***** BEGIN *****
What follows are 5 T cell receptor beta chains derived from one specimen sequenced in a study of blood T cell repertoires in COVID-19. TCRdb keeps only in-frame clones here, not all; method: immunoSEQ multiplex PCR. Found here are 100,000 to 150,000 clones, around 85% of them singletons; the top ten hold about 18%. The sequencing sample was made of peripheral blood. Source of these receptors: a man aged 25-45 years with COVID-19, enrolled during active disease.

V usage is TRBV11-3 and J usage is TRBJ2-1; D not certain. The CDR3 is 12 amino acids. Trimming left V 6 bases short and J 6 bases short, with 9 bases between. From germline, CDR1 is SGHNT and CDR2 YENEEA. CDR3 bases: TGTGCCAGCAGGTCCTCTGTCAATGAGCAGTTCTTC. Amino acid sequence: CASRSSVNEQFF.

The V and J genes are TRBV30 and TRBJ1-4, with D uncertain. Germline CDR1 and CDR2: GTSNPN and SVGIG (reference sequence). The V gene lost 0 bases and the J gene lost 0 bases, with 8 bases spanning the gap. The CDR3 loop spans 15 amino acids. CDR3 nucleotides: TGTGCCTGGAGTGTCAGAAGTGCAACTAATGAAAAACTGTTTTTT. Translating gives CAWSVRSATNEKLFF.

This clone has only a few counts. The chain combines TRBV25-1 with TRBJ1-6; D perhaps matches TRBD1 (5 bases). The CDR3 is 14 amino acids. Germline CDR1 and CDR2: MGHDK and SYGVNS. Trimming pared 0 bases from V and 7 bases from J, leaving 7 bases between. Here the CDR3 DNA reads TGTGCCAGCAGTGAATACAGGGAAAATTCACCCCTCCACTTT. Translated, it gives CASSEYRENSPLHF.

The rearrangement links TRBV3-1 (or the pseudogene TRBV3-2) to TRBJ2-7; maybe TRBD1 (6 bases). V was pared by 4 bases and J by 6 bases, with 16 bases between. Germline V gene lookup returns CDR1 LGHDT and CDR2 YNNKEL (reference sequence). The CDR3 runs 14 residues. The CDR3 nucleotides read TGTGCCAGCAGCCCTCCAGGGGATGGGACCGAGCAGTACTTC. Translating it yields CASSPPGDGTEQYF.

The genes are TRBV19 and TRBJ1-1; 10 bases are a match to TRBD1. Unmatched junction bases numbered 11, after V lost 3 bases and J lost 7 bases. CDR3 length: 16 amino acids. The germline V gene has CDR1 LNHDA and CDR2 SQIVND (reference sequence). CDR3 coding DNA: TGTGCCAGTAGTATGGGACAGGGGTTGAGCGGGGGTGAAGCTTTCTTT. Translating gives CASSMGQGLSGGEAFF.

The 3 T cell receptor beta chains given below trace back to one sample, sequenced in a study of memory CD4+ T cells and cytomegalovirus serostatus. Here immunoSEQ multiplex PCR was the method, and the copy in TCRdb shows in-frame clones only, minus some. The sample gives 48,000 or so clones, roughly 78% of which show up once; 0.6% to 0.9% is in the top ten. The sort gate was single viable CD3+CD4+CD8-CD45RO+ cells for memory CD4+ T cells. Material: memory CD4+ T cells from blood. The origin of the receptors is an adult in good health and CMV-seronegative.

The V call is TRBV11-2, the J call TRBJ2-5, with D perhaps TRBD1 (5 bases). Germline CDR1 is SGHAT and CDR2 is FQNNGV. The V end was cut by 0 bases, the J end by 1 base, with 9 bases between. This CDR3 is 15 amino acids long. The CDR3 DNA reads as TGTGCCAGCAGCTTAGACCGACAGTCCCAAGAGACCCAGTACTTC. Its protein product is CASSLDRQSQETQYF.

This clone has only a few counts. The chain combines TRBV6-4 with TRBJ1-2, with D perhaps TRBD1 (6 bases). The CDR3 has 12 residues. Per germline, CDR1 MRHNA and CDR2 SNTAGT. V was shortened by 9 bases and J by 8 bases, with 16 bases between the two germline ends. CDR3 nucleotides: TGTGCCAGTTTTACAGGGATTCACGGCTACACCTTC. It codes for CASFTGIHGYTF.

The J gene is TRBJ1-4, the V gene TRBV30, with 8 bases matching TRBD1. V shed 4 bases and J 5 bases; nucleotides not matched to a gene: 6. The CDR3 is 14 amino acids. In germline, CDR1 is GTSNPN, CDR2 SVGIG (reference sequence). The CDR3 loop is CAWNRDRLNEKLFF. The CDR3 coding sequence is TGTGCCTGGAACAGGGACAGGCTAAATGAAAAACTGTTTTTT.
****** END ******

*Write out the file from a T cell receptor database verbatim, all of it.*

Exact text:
What follows are 5 T cell receptor beta chains derived from one specimen sequenced in a study of blood T cell repertoires in COVID-19. TCRdb keeps only in-frame clones here, not all; method: immunoSEQ multiplex PCR. Found here are 100,000 to 150,000 clones, around 85% of them singletons; the top ten hold about 18%. The sequencing sample was made of peripheral blood. Source of these receptors: a man aged 25-45 years with COVID-19, enrolled during active disease.

V usage is TRBV11-3 and J usage is TRBJ2-1; D not certain. The CDR3 is 12 amino acids. Trimming left V 6 bases short and J 6 bases short, with 9 bases between. From germline, CDR1 is SGHNT and CDR2 YENEEA. CDR3 bases: TGTGCCAGCAGGTCCTCTGTCAATGAGCAGTTCTTC. Amino acid sequence: CASRSSVNEQFF.

The V and J genes are TRBV30 and TRBJ1-4, with D uncertain. Germline CDR1 and CDR2: GTSNPN and SVGIG (reference sequence). The V gene lost 0 bases and the J gene lost 0 bases, with 8 bases spanning the gap. The CDR3 loop spans 15 amino acids. CDR3 nucleotides: TGTGCCTGGAGTGTCAGAAGTGCAACTAATGAAAAACTGTTTTTT. Translating gives CAWSVRSATNEKLFF.

This clone has only a few counts. The chain combines TRBV25-1 with TRBJ1-6; D perhaps matches TRBD1 (5 bases). The CDR3 is 14 amino acids. Germline CDR1 and CDR2: MGHDK and SYGVNS. Trimming pared 0 bases from V and 7 bases from J, leaving 7 bases between. Here the CDR3 DNA reads TGTGCCAGCAGTGAATACAGGGAAAATTCACCCCTCCACTTT. Translated, it gives CASSEYRENSPLHF.

The rearrangement links TRBV3-1 (or the pseudogene TRBV3-2) to TRBJ2-7; maybe TRBD1 (6 bases). V was pared by 4 bases and J by 6 bases, with 16 bases between. Germline V gene lookup returns CDR1 LGHDT and CDR2 YNNKEL (reference sequence). The CDR3 runs 14 residues. The CDR3 nucleotides read TGTGCCAGCAGCCCTCCAGGGGATGGGACCGAGCAGTACTTC. Translating it yields CASSPPGDGTEQYF.

The genes are TRBV19 and TRBJ1-1; 10 bases are a match to TRBD1. Unmatched junction bases numbered 11, after V lost 3 bases and J lost 7 bases. CDR3 length: 16 amino acids. The germline V gene has CDR1 LNHDA and CDR2 SQIVND (reference sequence). CDR3 coding DNA: TGTGCCAGTAGTATGGGACAGGGGTTGAGCGGGGGTGAAGCTTTCTTT. Translating gives CASSMGQGLSGGEAFF.

The 3 T cell receptor beta chains given below trace back to one sample, sequenced in a study of memory CD4+ T cells and cytomegalovirus serostatus. Here immunoSEQ multiplex PCR was the method, and the copy in TCRdb shows in-frame clones only, minus some. The sample gives 48,000 or so clones, roughly 78% of which show up once; 0.6% to 0.9% is in the top ten. The sort gate was single viable CD3+CD4+CD8-CD45RO+ cells for memory CD4+ T cells. Material: memory CD4+ T cells from blood. The origin of the receptors is an adult in good health and CMV-seronegative.

The V call is TRBV11-2, the J call TRBJ2-5, with D perhaps TRBD1 (5 bases). Germline CDR1 is SGHAT and CDR2 is FQNNGV. The V end was cut by 0 bases, the J end by 1 base, with 9 bases between. This CDR3 is 15 amino acids long. The CDR3 DNA reads as TGTGCCAGCAGCTTAGACCGACAGTCCCAAGAGACCCAGTACTTC. Its protein product is CASSLDRQSQETQYF.

This clone has only a few counts. The chain combines TRBV6-4 with TRBJ1-2, with D perhaps TRBD1 (6 bases). The CDR3 has 12 residues. Per germline, CDR1 MRHNA and CDR2 SNTAGT. V was shortened by 9 bases and J by 8 bases, with 16 bases between the two germline ends. CDR3 nucleotides: TGTGCCAGTTTTACAGGGATTCACGGCTACACCTTC. It codes for CASFTGIHGYTF.

The J gene is TRBJ1-4, the V gene TRBV30, with 8 bases matching TRBD1. V shed 4 bases and J 5 bases; nucleotides not matched to a gene: 6. The CDR3 is 14 amino acids. In germline, CDR1 is GTSNPN, CDR2 SVGIG (reference sequence). The CDR3 loop is CAWNRDRLNEKLFF. The CDR3 coding sequence is TGTGCCTGGAACAGGGACAGGCTAAATGAAAAACTGTTTTTT.